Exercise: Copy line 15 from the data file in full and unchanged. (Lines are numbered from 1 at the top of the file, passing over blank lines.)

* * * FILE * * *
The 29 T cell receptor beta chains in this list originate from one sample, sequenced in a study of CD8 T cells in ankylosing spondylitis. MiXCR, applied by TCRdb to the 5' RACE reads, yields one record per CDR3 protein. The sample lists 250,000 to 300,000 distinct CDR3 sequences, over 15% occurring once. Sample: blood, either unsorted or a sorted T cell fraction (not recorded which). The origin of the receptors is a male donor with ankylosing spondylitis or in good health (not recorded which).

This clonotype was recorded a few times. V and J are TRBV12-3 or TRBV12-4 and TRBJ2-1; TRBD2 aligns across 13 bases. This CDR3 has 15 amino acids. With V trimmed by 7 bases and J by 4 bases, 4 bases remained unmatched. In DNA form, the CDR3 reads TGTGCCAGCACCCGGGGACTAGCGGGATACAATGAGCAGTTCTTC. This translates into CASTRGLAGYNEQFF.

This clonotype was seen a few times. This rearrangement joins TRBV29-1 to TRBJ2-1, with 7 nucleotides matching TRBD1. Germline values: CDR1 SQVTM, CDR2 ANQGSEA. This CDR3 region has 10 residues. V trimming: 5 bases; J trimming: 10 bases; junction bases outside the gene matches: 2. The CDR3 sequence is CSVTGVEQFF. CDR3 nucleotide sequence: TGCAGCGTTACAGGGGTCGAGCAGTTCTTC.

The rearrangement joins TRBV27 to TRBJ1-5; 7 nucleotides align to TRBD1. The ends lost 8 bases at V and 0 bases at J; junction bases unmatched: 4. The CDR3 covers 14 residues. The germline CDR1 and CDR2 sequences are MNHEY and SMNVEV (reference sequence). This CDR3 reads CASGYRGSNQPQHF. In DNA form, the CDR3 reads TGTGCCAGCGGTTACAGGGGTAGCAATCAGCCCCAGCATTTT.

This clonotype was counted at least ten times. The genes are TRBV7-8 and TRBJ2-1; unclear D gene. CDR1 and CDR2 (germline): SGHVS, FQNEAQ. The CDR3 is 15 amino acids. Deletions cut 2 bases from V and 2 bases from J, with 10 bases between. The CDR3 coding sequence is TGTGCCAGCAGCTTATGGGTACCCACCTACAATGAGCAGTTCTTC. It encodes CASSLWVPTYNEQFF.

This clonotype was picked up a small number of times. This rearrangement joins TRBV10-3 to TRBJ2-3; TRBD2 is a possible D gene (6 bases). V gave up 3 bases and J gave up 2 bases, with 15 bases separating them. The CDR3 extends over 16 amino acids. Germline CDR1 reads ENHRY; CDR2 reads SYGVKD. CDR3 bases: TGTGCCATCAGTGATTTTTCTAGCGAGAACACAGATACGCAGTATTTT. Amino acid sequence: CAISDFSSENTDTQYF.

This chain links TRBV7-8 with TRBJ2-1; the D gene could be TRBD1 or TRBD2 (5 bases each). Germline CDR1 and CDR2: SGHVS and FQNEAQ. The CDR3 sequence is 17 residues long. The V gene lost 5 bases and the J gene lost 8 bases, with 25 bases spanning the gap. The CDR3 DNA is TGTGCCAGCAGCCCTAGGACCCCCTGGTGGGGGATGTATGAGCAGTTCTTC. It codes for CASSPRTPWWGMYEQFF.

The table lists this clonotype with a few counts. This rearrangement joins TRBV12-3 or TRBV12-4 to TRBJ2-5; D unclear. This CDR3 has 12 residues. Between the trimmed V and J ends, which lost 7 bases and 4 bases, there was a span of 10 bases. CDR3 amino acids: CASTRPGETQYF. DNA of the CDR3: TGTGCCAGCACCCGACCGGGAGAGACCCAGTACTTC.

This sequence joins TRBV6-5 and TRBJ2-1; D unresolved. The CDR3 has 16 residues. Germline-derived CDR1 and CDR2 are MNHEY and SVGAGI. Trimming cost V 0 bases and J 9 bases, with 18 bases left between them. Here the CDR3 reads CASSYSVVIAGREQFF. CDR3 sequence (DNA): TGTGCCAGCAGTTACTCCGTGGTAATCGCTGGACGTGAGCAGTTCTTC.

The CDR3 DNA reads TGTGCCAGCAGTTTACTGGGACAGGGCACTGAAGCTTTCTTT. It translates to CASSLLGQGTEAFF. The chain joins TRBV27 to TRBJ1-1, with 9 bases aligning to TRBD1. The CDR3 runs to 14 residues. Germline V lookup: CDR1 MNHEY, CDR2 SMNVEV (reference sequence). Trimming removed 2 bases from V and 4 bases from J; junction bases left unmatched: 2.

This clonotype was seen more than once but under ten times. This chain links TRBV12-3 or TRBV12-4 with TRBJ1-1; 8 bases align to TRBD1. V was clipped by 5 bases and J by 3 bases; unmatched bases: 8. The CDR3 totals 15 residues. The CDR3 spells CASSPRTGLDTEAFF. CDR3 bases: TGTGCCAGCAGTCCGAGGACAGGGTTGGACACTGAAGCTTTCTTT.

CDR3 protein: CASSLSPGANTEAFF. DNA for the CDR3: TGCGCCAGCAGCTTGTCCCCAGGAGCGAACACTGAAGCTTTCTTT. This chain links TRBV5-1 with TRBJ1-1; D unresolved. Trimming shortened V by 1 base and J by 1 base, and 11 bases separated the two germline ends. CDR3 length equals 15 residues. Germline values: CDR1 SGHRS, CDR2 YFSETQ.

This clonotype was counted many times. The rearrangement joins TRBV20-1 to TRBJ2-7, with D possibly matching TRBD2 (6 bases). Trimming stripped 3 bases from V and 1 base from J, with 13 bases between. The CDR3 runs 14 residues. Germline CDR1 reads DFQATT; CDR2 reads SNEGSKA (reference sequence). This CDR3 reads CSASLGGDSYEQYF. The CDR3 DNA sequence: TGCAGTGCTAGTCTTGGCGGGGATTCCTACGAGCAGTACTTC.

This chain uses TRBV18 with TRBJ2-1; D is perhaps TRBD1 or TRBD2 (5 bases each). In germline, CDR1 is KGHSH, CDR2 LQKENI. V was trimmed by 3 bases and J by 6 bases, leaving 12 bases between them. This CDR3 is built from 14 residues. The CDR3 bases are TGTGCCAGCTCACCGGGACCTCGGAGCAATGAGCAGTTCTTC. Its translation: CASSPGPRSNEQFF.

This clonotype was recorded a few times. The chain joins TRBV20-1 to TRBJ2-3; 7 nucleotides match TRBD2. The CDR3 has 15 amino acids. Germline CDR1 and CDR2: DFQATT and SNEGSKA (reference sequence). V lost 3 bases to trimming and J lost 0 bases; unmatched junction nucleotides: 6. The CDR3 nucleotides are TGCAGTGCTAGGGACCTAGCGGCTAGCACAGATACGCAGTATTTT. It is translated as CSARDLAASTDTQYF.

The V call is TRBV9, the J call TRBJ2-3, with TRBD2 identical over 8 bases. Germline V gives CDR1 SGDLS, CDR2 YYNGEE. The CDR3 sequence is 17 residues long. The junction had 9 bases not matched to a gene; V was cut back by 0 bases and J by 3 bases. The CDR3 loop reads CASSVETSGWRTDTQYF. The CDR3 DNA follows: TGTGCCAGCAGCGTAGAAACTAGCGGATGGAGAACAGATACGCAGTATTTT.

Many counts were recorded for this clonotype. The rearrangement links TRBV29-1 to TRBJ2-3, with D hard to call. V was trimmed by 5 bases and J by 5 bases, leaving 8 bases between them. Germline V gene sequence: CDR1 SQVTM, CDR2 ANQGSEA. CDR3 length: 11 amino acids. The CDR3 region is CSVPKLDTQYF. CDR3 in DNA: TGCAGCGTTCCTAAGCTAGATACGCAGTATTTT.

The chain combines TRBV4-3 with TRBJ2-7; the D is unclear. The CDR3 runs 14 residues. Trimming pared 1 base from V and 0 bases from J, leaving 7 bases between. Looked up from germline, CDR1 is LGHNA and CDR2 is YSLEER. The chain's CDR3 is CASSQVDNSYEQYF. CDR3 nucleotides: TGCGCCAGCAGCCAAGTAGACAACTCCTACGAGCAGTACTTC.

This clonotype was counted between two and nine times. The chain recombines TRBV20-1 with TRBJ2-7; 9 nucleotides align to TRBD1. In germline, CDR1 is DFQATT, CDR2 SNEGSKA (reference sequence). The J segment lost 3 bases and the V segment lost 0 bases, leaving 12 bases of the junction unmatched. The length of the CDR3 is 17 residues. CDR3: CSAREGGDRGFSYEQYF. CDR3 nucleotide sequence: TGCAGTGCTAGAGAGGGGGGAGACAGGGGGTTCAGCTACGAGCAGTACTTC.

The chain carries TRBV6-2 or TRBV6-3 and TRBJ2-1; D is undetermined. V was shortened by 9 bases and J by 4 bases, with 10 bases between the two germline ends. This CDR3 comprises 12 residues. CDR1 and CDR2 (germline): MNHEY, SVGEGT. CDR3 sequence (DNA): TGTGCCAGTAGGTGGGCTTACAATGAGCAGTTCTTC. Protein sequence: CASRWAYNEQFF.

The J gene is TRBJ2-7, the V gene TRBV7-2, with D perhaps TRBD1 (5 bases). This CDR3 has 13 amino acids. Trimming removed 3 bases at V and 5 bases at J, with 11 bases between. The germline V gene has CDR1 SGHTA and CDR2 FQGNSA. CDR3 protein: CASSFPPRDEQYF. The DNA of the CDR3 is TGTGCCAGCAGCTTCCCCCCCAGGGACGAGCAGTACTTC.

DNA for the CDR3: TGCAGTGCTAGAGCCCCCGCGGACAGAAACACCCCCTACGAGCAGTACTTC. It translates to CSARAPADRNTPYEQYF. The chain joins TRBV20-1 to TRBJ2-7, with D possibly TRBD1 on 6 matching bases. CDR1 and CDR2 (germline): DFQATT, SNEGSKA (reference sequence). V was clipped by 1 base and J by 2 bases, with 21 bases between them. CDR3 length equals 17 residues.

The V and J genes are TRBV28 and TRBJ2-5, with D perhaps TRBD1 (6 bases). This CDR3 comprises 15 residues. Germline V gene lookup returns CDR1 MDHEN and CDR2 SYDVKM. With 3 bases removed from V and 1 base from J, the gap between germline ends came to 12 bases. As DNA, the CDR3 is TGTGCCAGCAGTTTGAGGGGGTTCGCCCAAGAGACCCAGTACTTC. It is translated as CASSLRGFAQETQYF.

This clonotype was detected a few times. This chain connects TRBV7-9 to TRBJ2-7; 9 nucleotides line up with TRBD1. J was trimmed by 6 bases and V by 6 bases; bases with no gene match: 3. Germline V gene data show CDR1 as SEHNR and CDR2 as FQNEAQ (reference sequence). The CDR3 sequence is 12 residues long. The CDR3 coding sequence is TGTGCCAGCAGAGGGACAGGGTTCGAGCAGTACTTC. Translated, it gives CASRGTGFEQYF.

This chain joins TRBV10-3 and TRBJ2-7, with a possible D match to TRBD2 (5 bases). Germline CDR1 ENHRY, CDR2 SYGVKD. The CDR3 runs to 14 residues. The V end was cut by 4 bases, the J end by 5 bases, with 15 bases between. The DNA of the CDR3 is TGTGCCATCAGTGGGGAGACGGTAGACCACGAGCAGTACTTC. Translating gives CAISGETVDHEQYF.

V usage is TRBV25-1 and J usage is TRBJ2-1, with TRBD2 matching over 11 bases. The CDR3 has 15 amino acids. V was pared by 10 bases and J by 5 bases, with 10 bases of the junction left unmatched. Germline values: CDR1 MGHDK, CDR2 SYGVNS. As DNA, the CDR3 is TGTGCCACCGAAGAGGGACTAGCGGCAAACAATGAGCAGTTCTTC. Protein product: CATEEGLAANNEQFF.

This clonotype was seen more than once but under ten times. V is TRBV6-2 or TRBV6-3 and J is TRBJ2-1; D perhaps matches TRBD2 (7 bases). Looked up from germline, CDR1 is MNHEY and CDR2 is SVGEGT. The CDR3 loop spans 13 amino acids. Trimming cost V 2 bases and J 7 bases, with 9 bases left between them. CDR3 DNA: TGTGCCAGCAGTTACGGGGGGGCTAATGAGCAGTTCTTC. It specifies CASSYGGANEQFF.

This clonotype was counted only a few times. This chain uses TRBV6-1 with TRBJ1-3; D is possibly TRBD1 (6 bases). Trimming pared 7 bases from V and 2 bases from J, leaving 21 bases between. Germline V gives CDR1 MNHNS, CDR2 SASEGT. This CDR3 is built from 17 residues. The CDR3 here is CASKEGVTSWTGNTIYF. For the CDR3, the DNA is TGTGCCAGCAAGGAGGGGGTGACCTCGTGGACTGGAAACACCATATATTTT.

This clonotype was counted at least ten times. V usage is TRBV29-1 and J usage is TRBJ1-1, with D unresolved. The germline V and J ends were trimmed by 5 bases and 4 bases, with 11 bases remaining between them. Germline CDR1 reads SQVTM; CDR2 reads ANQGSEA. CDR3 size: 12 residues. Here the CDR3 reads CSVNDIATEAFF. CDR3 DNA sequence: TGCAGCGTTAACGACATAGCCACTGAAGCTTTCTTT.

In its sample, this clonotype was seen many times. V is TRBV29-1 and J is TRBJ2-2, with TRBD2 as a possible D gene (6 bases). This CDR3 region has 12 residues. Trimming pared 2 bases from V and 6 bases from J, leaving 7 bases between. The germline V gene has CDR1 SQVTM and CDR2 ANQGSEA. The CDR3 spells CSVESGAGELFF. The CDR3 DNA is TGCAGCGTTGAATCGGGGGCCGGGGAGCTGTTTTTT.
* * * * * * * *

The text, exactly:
This clonotype was recorded a few times. The chain joins TRBV20-1 to TRBJ2-3; 7 nucleotides match TRBD2. The CDR3 has 15 amino acids. Germline CDR1 and CDR2: DFQATT and SNEGSKA (reference sequence). V lost 3 bases to trimming and J lost 0 bases; unmatched junction nucleotides: 6. The CDR3 nucleotides are TGCAGTGCTAGGGACCTAGCGGCTAGCACAGATACGCAGTATTTT. It is translated as CSARDLAASTDTQYF.